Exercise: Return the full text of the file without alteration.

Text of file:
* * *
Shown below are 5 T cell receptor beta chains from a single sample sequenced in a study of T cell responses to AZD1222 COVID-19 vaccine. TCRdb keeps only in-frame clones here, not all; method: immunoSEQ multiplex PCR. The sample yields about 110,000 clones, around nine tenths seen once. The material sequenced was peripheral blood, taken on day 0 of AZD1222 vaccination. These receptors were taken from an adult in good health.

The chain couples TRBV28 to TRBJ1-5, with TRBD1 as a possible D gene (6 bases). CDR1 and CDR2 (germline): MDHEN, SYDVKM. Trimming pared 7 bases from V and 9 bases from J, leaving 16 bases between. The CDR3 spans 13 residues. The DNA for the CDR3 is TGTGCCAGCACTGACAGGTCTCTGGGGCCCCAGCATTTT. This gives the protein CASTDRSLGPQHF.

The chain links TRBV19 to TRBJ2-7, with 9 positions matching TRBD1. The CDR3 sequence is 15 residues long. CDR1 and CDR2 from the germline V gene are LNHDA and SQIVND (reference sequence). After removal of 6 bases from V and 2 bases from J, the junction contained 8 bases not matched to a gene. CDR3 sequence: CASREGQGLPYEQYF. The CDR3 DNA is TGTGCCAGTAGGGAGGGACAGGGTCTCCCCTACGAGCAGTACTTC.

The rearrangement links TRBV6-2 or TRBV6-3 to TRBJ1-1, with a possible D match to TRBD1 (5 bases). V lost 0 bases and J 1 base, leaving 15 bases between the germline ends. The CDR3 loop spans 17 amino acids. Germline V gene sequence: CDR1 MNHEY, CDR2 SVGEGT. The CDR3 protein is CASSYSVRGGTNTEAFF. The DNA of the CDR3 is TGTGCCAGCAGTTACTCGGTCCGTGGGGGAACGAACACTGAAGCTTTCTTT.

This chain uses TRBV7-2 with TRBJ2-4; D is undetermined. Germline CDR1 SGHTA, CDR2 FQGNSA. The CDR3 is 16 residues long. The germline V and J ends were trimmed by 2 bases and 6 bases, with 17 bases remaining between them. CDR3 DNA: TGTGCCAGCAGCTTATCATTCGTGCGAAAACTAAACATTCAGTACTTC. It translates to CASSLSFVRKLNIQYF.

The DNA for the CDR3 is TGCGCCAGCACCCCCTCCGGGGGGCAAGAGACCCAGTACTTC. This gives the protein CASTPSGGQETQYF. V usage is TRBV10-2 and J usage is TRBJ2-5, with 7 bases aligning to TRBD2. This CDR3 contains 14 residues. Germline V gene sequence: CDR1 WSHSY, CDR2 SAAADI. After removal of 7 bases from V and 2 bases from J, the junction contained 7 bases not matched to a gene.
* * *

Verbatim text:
Shown below are 5 T cell receptor beta chains from a single sample sequenced in a study of T cell responses to AZD1222 COVID-19 vaccine. TCRdb keeps only in-frame clones here, not all; method: immunoSEQ multiplex PCR. The sample yields about 110,000 clones, around nine tenths seen once. The material sequenced was peripheral blood, taken on day 0 of AZD1222 vaccination. These receptors were taken from an adult in good health.

The chain couples TRBV28 to TRBJ1-5, with TRBD1 as a possible D gene (6 bases). CDR1 and CDR2 (germline): MDHEN, SYDVKM. Trimming pared 7 bases from V and 9 bases from J, leaving 16 bases between. The CDR3 spans 13 residues. The DNA for the CDR3 is TGTGCCAGCACTGACAGGTCTCTGGGGCCCCAGCATTTT. This gives the protein CASTDRSLGPQHF.

The chain links TRBV19 to TRBJ2-7, with 9 positions matching TRBD1. The CDR3 sequence is 15 residues long. CDR1 and CDR2 from the germline V gene are LNHDA and SQIVND (reference sequence). After removal of 6 bases from V and 2 bases from J, the junction contained 8 bases not matched to a gene. CDR3 sequence: CASREGQGLPYEQYF. The CDR3 DNA is TGTGCCAGTAGGGAGGGACAGGGTCTCCCCTACGAGCAGTACTTC.

The rearrangement links TRBV6-2 or TRBV6-3 to TRBJ1-1, with a possible D match to TRBD1 (5 bases). V lost 0 bases and J 1 base, leaving 15 bases between the germline ends. The CDR3 loop spans 17 amino acids. Germline V gene sequence: CDR1 MNHEY, CDR2 SVGEGT. The CDR3 protein is CASSYSVRGGTNTEAFF. The DNA of the CDR3 is TGTGCCAGCAGTTACTCGGTCCGTGGGGGAACGAACACTGAAGCTTTCTTT.

This chain uses TRBV7-2 with TRBJ2-4; D is undetermined. Germline CDR1 SGHTA, CDR2 FQGNSA. The CDR3 is 16 residues long. The germline V and J ends were trimmed by 2 bases and 6 bases, with 17 bases remaining between them. CDR3 DNA: TGTGCCAGCAGCTTATCATTCGTGCGAAAACTAAACATTCAGTACTTC. It translates to CASSLSFVRKLNIQYF.

The DNA for the CDR3 is TGCGCCAGCACCCCCTCCGGGGGGCAAGAGACCCAGTACTTC. This gives the protein CASTPSGGQETQYF. V usage is TRBV10-2 and J usage is TRBJ2-5, with 7 bases aligning to TRBD2. This CDR3 contains 14 residues. Germline V gene sequence: CDR1 WSHSY, CDR2 SAAADI. After removal of 7 bases from V and 2 bases from J, the junction contained 7 bases not matched to a gene.